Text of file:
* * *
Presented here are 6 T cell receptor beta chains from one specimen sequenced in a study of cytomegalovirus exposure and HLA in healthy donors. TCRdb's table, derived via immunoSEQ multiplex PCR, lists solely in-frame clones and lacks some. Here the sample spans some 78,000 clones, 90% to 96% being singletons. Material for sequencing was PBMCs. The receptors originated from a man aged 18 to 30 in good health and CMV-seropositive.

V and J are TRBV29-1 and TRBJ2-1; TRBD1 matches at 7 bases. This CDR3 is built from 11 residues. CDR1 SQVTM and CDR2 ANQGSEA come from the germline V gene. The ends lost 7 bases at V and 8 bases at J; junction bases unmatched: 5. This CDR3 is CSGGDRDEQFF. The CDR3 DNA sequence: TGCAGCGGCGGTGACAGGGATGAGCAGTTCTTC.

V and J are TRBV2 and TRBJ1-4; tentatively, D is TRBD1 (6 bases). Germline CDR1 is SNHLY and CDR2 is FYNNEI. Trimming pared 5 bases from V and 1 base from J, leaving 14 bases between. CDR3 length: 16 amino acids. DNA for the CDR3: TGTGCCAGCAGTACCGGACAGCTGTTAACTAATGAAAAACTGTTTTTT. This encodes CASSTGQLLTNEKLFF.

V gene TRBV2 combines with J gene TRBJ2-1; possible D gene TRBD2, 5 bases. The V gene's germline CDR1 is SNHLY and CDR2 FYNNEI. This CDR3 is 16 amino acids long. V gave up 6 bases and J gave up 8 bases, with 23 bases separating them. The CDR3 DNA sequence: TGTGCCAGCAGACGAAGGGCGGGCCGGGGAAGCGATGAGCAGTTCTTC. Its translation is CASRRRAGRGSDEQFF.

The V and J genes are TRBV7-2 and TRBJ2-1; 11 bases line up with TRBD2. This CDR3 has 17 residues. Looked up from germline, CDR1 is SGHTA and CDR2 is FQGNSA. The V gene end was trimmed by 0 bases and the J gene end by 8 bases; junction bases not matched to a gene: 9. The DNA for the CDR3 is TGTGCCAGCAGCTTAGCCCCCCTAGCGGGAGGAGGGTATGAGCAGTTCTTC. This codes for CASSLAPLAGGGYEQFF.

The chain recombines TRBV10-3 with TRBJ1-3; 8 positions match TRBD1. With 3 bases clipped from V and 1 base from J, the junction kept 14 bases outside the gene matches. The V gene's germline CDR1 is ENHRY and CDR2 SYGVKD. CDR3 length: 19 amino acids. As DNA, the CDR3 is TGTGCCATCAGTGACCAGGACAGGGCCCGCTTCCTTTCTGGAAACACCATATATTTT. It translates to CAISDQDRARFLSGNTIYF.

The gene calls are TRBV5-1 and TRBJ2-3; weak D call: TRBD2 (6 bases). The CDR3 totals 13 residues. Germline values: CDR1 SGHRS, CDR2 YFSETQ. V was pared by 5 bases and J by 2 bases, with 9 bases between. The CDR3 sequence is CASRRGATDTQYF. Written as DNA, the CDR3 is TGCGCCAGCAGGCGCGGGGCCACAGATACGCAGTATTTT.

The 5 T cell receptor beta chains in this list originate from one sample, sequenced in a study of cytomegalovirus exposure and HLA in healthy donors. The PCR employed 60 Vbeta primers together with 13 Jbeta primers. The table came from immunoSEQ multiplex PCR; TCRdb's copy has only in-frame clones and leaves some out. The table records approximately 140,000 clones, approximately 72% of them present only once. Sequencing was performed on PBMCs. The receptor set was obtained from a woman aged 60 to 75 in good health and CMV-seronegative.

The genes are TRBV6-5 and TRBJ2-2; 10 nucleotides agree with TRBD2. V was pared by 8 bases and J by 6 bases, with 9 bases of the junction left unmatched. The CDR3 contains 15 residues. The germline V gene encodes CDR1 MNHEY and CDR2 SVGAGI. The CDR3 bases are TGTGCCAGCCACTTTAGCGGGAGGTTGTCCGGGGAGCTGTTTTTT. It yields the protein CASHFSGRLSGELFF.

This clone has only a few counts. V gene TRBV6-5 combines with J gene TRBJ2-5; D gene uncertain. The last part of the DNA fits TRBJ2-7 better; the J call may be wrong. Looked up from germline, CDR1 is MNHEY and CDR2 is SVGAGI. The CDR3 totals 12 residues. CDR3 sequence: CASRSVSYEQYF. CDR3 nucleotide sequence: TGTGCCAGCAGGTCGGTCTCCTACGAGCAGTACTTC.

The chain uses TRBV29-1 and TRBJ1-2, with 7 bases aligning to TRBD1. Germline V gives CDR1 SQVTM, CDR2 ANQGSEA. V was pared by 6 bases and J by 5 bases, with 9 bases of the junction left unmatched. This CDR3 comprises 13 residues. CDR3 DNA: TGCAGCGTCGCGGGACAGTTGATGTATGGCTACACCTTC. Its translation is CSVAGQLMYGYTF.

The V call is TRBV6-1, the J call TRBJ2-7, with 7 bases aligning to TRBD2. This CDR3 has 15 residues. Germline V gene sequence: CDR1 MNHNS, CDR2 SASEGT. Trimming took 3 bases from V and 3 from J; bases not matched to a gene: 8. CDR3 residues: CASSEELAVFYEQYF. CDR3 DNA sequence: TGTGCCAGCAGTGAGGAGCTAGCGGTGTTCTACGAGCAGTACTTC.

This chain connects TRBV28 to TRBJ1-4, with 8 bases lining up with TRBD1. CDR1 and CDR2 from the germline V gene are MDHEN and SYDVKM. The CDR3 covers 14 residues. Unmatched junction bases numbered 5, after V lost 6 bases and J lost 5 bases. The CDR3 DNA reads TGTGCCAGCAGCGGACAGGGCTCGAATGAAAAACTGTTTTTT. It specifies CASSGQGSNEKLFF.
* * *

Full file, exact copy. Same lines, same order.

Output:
Presented here are 6 T cell receptor beta chains from one specimen sequenced in a study of cytomegalovirus exposure and HLA in healthy donors. TCRdb's table, derived via immunoSEQ multiplex PCR, lists solely in-frame clones and lacks some. Here the sample spans some 78,000 clones, 90% to 96% being singletons. Material for sequencing was PBMCs. The receptors originated from a man aged 18 to 30 in good health and CMV-seropositive.

V and J are TRBV29-1 and TRBJ2-1; TRBD1 matches at 7 bases. This CDR3 is built from 11 residues. CDR1 SQVTM and CDR2 ANQGSEA come from the germline V gene. The ends lost 7 bases at V and 8 bases at J; junction bases unmatched: 5. This CDR3 is CSGGDRDEQFF. The CDR3 DNA sequence: TGCAGCGGCGGTGACAGGGATGAGCAGTTCTTC.

V and J are TRBV2 and TRBJ1-4; tentatively, D is TRBD1 (6 bases). Germline CDR1 is SNHLY and CDR2 is FYNNEI. Trimming pared 5 bases from V and 1 base from J, leaving 14 bases between. CDR3 length: 16 amino acids. DNA for the CDR3: TGTGCCAGCAGTACCGGACAGCTGTTAACTAATGAAAAACTGTTTTTT. This encodes CASSTGQLLTNEKLFF.

V gene TRBV2 combines with J gene TRBJ2-1; possible D gene TRBD2, 5 bases. The V gene's germline CDR1 is SNHLY and CDR2 FYNNEI. This CDR3 is 16 amino acids long. V gave up 6 bases and J gave up 8 bases, with 23 bases separating them. The CDR3 DNA sequence: TGTGCCAGCAGACGAAGGGCGGGCCGGGGAAGCGATGAGCAGTTCTTC. Its translation is CASRRRAGRGSDEQFF.

The V and J genes are TRBV7-2 and TRBJ2-1; 11 bases line up with TRBD2. This CDR3 has 17 residues. Looked up from germline, CDR1 is SGHTA and CDR2 is FQGNSA. The V gene end was trimmed by 0 bases and the J gene end by 8 bases; junction bases not matched to a gene: 9. The DNA for the CDR3 is TGTGCCAGCAGCTTAGCCCCCCTAGCGGGAGGAGGGTATGAGCAGTTCTTC. This codes for CASSLAPLAGGGYEQFF.

The chain recombines TRBV10-3 with TRBJ1-3; 8 positions match TRBD1. With 3 bases clipped from V and 1 base from J, the junction kept 14 bases outside the gene matches. The V gene's germline CDR1 is ENHRY and CDR2 SYGVKD. CDR3 length: 19 amino acids. As DNA, the CDR3 is TGTGCCATCAGTGACCAGGACAGGGCCCGCTTCCTTTCTGGAAACACCATATATTTT. It translates to CAISDQDRARFLSGNTIYF.

The gene calls are TRBV5-1 and TRBJ2-3; weak D call: TRBD2 (6 bases). The CDR3 totals 13 residues. Germline values: CDR1 SGHRS, CDR2 YFSETQ. V was pared by 5 bases and J by 2 bases, with 9 bases between. The CDR3 sequence is CASRRGATDTQYF. Written as DNA, the CDR3 is TGCGCCAGCAGGCGCGGGGCCACAGATACGCAGTATTTT.

The 5 T cell receptor beta chains in this list originate from one sample, sequenced in a study of cytomegalovirus exposure and HLA in healthy donors. The PCR employed 60 Vbeta primers together with 13 Jbeta primers. The table came from immunoSEQ multiplex PCR; TCRdb's copy has only in-frame clones and leaves some out. The table records approximately 140,000 clones, approximately 72% of them present only once. Sequencing was performed on PBMCs. The receptor set was obtained from a woman aged 60 to 75 in good health and CMV-seronegative.

The genes are TRBV6-5 and TRBJ2-2; 10 nucleotides agree with TRBD2. V was pared by 8 bases and J by 6 bases, with 9 bases of the junction left unmatched. The CDR3 contains 15 residues. The germline V gene encodes CDR1 MNHEY and CDR2 SVGAGI. The CDR3 bases are TGTGCCAGCCACTTTAGCGGGAGGTTGTCCGGGGAGCTGTTTTTT. It yields the protein CASHFSGRLSGELFF.

This clone has only a few counts. V gene TRBV6-5 combines with J gene TRBJ2-5; D gene uncertain. The last part of the DNA fits TRBJ2-7 better; the J call may be wrong. Looked up from germline, CDR1 is MNHEY and CDR2 is SVGAGI. The CDR3 totals 12 residues. CDR3 sequence: CASRSVSYEQYF. CDR3 nucleotide sequence: TGTGCCAGCAGGTCGGTCTCCTACGAGCAGTACTTC.

The chain uses TRBV29-1 and TRBJ1-2, with 7 bases aligning to TRBD1. Germline V gives CDR1 SQVTM, CDR2 ANQGSEA. V was pared by 6 bases and J by 5 bases, with 9 bases of the junction left unmatched. This CDR3 comprises 13 residues. CDR3 DNA: TGCAGCGTCGCGGGACAGTTGATGTATGGCTACACCTTC. Its translation is CSVAGQLMYGYTF.

The V call is TRBV6-1, the J call TRBJ2-7, with 7 bases aligning to TRBD2. This CDR3 has 15 residues. Germline V gene sequence: CDR1 MNHNS, CDR2 SASEGT. Trimming took 3 bases from V and 3 from J; bases not matched to a gene: 8. CDR3 residues: CASSEELAVFYEQYF. CDR3 DNA sequence: TGTGCCAGCAGTGAGGAGCTAGCGGTGTTCTACGAGCAGTACTTC.

This chain connects TRBV28 to TRBJ1-4, with 8 bases lining up with TRBD1. CDR1 and CDR2 from the germline V gene are MDHEN and SYDVKM. The CDR3 covers 14 residues. Unmatched junction bases numbered 5, after V lost 6 bases and J lost 5 bases. The CDR3 DNA reads TGTGCCAGCAGCGGACAGGGCTCGAATGAAAAACTGTTTTTT. It specifies CASSGQGSNEKLFF.